According to Dutch News, the turbines in the Netherlands produce enough energy to power 2.4 million households.

However, the 3,379 megawatts of power produced by the turbines is only a third of what the Netherlands needs to meet the European Unions’ energy 2023 energy targets. But Gijs van Kuik, head of the Wind Energy Institute at Delft University, believes that the Netherlands is still on track to meet these goals due to recent developments in offshore wind farms.

PlasticResearchers have taken a step toward the development of renewable plastics – a promising transformation from current plastics made from oil. The biodegradable material is possible due to the creation of a new catalyst.

Over the past 50 years, the global production of plastic has grown tremendously. According to World Watch Institute, over 299 trillion tons of plastic were produced in 2013. Unfortunately, as plastic production increases, recycling rates lag. Of the 299 trillion tons of plastic produced, between 22 and 43 percent made its way to landfills around the world, thereby wasting resources and negatively impacting the environment.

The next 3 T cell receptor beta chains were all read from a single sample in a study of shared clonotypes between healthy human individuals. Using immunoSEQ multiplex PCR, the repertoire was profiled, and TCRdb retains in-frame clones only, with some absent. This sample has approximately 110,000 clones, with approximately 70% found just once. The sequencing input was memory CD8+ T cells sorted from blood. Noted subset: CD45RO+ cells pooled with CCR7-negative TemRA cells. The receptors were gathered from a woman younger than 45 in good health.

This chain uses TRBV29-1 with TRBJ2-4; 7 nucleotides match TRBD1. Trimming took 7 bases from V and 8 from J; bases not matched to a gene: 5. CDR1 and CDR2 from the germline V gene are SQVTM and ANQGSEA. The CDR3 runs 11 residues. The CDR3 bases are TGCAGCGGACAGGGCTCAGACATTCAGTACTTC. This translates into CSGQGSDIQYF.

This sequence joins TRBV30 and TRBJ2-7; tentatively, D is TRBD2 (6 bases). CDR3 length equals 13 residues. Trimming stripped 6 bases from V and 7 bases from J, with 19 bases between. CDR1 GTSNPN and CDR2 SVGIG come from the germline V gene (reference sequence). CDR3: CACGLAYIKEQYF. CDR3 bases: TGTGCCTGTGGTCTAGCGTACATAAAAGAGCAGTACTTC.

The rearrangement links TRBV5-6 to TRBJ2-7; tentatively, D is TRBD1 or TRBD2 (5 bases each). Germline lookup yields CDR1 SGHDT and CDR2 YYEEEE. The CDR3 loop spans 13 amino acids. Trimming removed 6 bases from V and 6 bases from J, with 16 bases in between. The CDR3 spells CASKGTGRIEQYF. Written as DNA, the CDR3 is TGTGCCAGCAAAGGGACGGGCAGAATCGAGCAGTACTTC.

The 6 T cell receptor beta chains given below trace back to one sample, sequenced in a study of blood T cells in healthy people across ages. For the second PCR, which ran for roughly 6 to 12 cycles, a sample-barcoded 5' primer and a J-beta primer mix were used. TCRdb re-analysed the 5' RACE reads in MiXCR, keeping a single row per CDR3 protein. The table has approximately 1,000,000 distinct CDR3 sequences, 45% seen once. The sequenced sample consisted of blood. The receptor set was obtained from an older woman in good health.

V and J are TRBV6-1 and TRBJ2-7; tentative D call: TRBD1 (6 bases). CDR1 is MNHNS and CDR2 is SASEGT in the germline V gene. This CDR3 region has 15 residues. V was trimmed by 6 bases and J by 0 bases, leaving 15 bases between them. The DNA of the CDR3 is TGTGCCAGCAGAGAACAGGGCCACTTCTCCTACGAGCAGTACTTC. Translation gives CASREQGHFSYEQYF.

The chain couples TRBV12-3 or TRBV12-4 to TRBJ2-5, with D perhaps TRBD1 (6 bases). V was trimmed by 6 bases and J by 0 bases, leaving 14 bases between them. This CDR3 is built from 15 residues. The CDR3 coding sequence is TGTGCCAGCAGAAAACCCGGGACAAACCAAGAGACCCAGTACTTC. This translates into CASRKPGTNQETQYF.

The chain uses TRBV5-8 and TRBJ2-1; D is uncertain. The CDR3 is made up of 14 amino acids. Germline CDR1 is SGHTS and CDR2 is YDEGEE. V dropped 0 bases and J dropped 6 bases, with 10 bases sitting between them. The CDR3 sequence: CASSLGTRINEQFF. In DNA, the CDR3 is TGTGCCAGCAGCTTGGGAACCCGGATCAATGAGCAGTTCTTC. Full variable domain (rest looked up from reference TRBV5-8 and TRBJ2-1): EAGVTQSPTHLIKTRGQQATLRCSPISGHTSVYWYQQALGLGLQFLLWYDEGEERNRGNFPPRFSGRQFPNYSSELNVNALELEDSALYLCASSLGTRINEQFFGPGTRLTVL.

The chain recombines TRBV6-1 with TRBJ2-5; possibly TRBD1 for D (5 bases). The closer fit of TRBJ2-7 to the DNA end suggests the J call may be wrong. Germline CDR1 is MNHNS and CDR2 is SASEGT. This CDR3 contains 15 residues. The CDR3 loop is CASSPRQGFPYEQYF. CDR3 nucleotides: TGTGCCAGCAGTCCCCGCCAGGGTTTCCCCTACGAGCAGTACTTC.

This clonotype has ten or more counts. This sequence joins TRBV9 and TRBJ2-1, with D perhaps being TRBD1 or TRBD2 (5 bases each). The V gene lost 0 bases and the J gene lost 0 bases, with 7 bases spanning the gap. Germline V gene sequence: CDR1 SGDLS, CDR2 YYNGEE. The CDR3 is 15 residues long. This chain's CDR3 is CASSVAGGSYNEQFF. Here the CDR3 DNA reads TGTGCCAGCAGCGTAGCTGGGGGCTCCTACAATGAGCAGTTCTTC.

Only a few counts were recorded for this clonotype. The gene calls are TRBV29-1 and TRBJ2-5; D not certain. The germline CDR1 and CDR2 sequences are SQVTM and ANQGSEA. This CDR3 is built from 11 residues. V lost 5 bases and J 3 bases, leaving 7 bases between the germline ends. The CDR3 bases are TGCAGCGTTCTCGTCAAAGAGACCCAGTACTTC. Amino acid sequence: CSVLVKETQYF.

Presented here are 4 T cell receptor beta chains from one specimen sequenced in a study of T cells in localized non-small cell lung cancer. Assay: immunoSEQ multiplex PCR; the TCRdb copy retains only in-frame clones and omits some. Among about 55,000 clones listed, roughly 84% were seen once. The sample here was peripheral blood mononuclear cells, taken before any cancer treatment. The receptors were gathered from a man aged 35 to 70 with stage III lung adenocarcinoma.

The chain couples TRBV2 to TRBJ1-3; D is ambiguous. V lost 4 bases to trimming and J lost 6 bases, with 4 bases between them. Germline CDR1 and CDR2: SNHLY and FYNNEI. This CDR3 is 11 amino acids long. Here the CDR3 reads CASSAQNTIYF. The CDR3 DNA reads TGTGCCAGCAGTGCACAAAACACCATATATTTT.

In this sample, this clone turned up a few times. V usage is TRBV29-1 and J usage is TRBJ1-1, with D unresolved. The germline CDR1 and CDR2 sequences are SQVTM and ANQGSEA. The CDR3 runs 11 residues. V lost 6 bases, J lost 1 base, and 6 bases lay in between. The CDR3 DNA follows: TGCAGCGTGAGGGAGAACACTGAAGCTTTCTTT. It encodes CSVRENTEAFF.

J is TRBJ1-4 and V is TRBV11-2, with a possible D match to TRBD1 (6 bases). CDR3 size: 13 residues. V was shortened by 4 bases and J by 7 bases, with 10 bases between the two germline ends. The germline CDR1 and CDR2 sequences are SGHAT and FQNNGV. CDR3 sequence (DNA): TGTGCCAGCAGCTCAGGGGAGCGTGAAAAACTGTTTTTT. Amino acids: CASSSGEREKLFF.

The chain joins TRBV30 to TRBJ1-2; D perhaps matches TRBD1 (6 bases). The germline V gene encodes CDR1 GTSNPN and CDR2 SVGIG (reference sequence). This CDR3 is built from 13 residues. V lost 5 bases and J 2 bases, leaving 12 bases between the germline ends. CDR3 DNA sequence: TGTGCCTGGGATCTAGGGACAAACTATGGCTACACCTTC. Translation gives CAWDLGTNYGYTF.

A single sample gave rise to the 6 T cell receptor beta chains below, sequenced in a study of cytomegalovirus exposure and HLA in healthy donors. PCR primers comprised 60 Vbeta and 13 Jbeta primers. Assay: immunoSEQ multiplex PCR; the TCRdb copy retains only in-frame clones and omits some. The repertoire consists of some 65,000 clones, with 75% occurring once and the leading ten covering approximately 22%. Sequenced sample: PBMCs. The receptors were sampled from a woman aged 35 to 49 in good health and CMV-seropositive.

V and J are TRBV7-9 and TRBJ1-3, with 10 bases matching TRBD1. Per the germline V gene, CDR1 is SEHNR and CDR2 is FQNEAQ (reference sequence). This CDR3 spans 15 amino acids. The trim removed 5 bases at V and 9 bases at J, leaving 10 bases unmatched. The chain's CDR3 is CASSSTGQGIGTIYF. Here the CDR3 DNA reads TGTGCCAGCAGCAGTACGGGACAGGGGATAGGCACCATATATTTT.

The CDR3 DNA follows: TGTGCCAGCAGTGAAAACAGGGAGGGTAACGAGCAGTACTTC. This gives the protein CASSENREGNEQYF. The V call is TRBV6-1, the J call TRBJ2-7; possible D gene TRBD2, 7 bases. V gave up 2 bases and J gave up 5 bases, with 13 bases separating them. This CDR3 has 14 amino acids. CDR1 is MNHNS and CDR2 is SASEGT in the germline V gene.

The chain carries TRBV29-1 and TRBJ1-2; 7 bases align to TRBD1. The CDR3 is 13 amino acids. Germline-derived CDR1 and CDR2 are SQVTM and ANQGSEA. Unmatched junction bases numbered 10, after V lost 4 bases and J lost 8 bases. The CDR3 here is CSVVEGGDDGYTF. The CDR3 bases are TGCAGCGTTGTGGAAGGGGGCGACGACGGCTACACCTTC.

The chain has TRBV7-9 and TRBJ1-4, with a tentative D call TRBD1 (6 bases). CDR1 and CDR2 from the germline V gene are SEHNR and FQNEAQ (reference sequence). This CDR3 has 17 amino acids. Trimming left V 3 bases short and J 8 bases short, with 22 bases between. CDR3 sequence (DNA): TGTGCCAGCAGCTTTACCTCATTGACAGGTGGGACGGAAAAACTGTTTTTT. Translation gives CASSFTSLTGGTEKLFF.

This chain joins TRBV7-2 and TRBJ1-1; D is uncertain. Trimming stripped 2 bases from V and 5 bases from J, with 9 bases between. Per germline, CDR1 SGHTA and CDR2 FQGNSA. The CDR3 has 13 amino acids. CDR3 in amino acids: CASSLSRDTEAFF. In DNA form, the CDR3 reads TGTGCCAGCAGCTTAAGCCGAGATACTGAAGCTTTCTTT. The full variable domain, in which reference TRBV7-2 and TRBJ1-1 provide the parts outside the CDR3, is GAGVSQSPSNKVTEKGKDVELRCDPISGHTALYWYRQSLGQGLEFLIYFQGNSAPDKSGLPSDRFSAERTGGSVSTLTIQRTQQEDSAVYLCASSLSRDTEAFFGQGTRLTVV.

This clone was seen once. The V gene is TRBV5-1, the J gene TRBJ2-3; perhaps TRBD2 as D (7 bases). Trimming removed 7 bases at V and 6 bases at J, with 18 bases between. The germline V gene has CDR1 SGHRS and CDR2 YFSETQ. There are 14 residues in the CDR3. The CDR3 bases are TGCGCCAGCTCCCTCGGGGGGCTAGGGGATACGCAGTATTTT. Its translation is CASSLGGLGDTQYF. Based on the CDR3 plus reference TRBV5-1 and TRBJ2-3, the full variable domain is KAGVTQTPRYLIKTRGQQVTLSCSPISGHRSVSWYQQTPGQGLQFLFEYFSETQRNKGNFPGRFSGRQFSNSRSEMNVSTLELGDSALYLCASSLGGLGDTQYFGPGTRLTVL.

Biodegradable plastics could provide a potential solution to this issue. Currently, researchers are working to make the plastics – produced completely from renewable resources – match the price and performance of their petroleum-based counterparts.


Does this summer feel a little warmer than usual? Well, that’s because it is.

According to NASA, the first six months of 2016 have been the warmest half-year ever recorded. Pair that with the smallest monthly Artic Sea ice extent in that same period of time, and these two indicators give a grim image of the accelerating pace of climate change.

In a report, NASA states that the global temperature has increased by 2.4°F since record keeping began in the 1800s. Additionally, Artic Sea ice has been declining at a rate of 13.4 percent per decade.

“It has been a record year so far for global temperatures, but the record high temperatures in the Arctic over the past six months have been even more extreme,” says Walt Mkeier, a sea ice researcher with NASA. “This warmth as well as unusual weather patterns have led to the record low sea ice extents so far this year.”